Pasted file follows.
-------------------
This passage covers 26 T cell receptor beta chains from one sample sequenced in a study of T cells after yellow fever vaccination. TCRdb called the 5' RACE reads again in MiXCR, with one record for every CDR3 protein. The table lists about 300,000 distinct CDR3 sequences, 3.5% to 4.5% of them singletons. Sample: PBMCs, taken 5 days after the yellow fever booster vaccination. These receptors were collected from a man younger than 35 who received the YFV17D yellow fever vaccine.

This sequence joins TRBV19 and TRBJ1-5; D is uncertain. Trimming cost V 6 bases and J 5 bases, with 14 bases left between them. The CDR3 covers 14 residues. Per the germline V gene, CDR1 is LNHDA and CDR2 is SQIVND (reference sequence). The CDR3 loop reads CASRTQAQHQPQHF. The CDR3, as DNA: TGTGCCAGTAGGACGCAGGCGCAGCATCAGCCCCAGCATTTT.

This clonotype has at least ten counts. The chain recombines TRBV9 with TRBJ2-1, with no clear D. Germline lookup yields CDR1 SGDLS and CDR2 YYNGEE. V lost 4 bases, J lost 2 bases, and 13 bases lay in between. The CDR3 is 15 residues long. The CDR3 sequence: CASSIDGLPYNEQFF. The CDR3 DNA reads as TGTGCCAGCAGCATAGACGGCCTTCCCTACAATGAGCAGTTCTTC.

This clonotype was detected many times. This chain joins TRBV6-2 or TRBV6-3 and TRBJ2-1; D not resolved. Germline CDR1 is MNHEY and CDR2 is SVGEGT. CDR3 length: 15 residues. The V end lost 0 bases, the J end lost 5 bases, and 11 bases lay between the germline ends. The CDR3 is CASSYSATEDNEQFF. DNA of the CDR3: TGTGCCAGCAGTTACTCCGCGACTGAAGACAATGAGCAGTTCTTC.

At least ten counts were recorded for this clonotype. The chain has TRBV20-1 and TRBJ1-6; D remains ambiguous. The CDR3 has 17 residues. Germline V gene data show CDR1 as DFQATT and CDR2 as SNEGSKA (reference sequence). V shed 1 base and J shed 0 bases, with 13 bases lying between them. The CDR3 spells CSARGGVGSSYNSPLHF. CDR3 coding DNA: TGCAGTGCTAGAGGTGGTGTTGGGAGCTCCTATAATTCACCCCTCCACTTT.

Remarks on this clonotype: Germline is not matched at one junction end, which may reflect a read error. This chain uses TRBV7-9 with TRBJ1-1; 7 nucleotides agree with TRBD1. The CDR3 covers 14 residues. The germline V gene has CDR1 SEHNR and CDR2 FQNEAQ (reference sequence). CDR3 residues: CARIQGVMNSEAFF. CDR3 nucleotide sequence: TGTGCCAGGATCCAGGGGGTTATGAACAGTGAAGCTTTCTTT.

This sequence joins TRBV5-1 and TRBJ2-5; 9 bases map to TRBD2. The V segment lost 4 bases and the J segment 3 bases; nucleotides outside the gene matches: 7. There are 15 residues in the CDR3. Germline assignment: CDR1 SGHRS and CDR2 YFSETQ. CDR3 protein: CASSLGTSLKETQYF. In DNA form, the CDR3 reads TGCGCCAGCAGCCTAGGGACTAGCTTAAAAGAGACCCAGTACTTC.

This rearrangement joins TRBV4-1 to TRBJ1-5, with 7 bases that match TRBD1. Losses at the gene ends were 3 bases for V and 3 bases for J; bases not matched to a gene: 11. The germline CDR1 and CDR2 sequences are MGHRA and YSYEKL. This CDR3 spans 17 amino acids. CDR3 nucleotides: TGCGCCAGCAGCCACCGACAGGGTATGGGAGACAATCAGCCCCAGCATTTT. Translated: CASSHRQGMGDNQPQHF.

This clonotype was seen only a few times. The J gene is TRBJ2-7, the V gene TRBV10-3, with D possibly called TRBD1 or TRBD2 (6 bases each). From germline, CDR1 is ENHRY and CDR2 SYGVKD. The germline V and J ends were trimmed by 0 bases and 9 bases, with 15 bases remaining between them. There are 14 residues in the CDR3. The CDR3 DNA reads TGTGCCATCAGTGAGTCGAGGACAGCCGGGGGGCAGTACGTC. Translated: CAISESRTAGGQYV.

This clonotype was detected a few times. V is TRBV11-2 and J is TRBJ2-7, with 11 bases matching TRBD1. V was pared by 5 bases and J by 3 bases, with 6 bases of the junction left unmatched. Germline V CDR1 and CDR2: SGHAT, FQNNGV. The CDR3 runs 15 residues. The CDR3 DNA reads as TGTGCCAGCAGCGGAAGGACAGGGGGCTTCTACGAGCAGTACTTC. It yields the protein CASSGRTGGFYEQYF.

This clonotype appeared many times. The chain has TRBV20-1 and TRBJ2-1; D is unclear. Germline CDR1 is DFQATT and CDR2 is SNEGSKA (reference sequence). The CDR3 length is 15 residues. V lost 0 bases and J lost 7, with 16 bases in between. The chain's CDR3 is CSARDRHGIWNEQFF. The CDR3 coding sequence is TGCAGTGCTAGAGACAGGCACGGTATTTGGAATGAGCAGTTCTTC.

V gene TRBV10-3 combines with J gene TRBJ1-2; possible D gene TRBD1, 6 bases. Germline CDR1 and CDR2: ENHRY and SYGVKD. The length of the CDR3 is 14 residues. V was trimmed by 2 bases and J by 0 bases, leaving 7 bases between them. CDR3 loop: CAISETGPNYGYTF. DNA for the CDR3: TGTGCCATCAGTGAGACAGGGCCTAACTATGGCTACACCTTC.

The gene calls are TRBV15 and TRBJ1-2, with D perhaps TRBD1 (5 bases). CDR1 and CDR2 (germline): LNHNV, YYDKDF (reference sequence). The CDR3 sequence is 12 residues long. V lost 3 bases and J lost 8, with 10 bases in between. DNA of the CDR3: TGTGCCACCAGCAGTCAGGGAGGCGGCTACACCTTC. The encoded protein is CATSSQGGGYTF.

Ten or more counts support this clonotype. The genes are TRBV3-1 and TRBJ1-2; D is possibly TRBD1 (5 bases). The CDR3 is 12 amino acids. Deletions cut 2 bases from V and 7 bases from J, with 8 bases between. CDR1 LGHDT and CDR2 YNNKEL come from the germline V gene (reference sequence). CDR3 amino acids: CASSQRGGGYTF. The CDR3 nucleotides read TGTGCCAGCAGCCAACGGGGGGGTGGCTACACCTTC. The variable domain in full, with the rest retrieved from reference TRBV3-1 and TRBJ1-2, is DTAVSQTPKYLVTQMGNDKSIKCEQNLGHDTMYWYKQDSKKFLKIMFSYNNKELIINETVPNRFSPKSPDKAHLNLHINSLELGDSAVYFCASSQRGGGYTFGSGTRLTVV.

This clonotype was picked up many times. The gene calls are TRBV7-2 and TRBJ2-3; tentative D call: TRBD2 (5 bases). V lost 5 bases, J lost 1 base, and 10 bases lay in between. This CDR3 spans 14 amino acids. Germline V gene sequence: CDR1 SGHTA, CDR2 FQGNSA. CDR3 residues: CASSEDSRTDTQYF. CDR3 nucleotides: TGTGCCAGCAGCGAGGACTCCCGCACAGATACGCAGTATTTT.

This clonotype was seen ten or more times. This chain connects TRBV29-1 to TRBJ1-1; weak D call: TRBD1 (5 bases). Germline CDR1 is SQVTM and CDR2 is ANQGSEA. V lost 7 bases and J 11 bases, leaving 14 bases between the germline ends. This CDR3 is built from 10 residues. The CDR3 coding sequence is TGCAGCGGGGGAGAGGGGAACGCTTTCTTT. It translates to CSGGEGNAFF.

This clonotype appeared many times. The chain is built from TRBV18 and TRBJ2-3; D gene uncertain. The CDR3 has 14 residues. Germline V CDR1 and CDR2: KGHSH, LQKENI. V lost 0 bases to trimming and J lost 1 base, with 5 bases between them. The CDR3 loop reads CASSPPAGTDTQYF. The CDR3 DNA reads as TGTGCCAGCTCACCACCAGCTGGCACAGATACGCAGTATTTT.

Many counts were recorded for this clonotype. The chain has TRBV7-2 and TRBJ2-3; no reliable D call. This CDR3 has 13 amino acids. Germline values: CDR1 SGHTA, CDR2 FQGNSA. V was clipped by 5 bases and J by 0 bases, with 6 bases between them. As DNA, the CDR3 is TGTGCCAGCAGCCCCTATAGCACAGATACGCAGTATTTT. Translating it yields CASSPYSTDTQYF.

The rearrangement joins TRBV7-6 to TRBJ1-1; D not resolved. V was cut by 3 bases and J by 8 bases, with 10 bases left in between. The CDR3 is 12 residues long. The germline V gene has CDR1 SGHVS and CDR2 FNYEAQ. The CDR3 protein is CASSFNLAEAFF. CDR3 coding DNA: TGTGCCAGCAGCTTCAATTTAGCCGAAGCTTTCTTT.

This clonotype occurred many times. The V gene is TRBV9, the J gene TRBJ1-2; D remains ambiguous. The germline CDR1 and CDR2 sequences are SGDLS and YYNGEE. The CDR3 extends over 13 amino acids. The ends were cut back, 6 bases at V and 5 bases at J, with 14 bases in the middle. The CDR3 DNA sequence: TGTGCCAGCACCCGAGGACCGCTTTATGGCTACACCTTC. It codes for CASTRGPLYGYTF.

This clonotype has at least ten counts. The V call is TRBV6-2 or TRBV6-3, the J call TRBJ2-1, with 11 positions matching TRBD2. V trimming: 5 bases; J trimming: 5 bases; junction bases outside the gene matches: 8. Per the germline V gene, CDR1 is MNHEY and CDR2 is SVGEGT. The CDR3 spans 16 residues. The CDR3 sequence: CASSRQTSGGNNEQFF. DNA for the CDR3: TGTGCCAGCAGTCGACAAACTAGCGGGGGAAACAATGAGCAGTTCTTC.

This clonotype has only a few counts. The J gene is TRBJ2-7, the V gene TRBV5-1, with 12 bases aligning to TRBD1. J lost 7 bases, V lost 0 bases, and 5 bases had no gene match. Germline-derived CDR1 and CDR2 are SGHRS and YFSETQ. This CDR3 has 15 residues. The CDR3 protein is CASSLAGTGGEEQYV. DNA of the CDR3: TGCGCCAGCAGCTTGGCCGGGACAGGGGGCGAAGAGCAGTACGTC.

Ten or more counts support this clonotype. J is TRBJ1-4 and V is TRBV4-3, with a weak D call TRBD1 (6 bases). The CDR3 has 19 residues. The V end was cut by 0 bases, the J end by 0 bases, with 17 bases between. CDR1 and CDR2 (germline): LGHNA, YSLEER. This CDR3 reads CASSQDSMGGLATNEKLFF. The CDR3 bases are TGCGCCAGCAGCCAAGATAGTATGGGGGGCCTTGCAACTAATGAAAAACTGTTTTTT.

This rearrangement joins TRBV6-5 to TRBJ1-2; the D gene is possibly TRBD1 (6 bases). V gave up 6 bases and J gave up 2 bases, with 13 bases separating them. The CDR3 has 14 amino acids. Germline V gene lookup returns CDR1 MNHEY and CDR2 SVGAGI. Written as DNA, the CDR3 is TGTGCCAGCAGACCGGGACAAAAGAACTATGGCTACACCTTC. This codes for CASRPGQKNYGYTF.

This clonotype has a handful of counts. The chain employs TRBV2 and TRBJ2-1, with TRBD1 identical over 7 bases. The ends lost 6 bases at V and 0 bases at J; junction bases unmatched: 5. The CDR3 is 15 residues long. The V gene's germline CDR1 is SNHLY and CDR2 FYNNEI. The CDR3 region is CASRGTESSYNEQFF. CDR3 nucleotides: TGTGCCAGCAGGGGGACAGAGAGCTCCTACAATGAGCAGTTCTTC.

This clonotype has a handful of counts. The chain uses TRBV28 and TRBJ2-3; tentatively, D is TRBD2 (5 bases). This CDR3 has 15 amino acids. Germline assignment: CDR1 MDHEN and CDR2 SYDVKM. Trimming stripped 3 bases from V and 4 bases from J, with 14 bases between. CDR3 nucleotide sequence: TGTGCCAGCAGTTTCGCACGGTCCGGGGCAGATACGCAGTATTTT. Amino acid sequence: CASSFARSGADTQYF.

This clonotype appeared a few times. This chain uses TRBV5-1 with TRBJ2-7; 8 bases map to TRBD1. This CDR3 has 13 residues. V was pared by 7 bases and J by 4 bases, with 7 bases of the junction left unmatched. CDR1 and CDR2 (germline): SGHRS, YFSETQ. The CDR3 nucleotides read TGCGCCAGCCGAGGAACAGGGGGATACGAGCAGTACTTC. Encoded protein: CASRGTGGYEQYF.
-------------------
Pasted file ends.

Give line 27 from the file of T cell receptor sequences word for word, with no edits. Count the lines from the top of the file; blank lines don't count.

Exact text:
This clonotype appeared a few times. This chain uses TRBV5-1 with TRBJ2-7; 8 bases map to TRBD1. This CDR3 has 13 residues. V was pared by 7 bases and J by 4 bases, with 7 bases of the junction left unmatched. CDR1 and CDR2 (germline): SGHRS, YFSETQ. The CDR3 nucleotides read TGCGCCAGCCGAGGAACAGGGGGATACGAGCAGTACTTC. Encoded protein: CASRGTGGYEQYF.